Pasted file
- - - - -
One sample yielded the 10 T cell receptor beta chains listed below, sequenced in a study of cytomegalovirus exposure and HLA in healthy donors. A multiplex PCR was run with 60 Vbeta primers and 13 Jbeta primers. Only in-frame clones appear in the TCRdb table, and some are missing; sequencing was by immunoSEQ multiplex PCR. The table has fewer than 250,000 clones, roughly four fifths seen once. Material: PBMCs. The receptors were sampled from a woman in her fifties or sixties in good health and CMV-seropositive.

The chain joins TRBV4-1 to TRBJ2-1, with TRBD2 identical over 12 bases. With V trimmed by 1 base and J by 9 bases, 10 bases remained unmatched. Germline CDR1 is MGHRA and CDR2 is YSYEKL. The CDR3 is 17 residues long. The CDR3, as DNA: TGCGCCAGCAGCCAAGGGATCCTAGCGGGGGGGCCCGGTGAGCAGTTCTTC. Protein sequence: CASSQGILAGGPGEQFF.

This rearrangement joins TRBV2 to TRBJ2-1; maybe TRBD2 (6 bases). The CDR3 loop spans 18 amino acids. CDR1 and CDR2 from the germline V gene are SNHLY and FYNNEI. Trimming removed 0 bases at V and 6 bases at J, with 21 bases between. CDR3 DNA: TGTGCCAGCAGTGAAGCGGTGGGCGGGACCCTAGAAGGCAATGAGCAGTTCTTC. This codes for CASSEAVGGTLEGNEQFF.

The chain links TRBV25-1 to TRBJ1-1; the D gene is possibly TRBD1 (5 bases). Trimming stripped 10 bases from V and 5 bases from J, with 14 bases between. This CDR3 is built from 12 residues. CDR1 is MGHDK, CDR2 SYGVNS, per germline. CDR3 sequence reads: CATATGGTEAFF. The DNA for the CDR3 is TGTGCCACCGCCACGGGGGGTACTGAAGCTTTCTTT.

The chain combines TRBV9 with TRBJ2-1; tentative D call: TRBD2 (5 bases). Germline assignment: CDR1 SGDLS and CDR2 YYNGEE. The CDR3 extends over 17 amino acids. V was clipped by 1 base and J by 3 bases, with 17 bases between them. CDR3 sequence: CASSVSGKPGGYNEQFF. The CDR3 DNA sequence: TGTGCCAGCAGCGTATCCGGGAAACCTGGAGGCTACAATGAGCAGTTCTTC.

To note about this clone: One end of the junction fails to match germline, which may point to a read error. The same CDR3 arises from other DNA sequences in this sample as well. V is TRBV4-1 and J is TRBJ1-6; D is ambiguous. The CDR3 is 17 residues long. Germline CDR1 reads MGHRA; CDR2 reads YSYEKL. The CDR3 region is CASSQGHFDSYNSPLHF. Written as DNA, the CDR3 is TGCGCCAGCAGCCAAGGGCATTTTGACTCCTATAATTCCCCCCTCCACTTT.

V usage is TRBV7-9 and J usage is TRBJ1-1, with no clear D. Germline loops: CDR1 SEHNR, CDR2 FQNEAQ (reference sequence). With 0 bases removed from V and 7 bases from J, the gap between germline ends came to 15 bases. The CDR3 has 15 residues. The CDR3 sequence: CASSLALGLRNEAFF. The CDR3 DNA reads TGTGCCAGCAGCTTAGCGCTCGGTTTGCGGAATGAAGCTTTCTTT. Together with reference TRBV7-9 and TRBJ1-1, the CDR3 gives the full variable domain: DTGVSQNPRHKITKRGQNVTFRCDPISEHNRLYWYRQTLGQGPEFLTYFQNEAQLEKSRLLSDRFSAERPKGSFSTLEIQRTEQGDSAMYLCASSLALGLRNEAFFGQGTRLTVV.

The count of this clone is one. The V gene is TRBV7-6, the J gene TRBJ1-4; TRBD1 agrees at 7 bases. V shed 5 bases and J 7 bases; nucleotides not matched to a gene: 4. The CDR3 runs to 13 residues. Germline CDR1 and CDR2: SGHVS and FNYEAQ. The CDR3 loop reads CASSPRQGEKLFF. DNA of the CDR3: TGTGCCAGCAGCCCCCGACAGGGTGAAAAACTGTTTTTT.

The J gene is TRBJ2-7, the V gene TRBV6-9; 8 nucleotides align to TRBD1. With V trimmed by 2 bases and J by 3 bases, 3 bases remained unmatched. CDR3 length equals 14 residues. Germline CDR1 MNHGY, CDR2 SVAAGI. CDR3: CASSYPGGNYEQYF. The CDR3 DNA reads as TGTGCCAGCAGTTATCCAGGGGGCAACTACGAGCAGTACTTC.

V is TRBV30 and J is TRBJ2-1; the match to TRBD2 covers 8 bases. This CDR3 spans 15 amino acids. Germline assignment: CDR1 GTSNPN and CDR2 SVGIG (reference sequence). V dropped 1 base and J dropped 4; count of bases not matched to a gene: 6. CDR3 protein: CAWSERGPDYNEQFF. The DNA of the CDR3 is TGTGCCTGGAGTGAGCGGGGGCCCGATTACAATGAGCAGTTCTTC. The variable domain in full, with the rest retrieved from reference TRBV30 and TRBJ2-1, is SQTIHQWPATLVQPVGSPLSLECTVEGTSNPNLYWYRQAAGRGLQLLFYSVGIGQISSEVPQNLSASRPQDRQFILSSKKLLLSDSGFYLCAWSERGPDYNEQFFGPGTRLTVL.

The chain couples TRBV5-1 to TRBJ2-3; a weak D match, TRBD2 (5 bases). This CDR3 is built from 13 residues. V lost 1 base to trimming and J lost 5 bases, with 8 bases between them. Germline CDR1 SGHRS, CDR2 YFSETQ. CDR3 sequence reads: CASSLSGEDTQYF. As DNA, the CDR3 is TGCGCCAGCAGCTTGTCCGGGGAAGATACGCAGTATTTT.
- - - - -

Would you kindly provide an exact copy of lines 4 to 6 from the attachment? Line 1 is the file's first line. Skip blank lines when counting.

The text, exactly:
The chain links TRBV25-1 to TRBJ1-1; the D gene is possibly TRBD1 (5 bases). Trimming stripped 10 bases from V and 5 bases from J, with 14 bases between. This CDR3 is built from 12 residues. CDR1 is MGHDK, CDR2 SYGVNS, per germline. CDR3 sequence reads: CATATGGTEAFF. The DNA for the CDR3 is TGTGCCACCGCCACGGGGGGTACTGAAGCTTTCTTT.

The chain combines TRBV9 with TRBJ2-1; tentative D call: TRBD2 (5 bases). Germline assignment: CDR1 SGDLS and CDR2 YYNGEE. The CDR3 extends over 17 amino acids. V was clipped by 1 base and J by 3 bases, with 17 bases between them. CDR3 sequence: CASSVSGKPGGYNEQFF. The CDR3 DNA sequence: TGTGCCAGCAGCGTATCCGGGAAACCTGGAGGCTACAATGAGCAGTTCTTC.

To note about this clone: One end of the junction fails to match germline, which may point to a read error. The same CDR3 arises from other DNA sequences in this sample as well. V is TRBV4-1 and J is TRBJ1-6; D is ambiguous. The CDR3 is 17 residues long. Germline CDR1 reads MGHRA; CDR2 reads YSYEKL. The CDR3 region is CASSQGHFDSYNSPLHF. Written as DNA, the CDR3 is TGCGCCAGCAGCCAAGGGCATTTTGACTCCTATAATTCCCCCCTCCACTTT.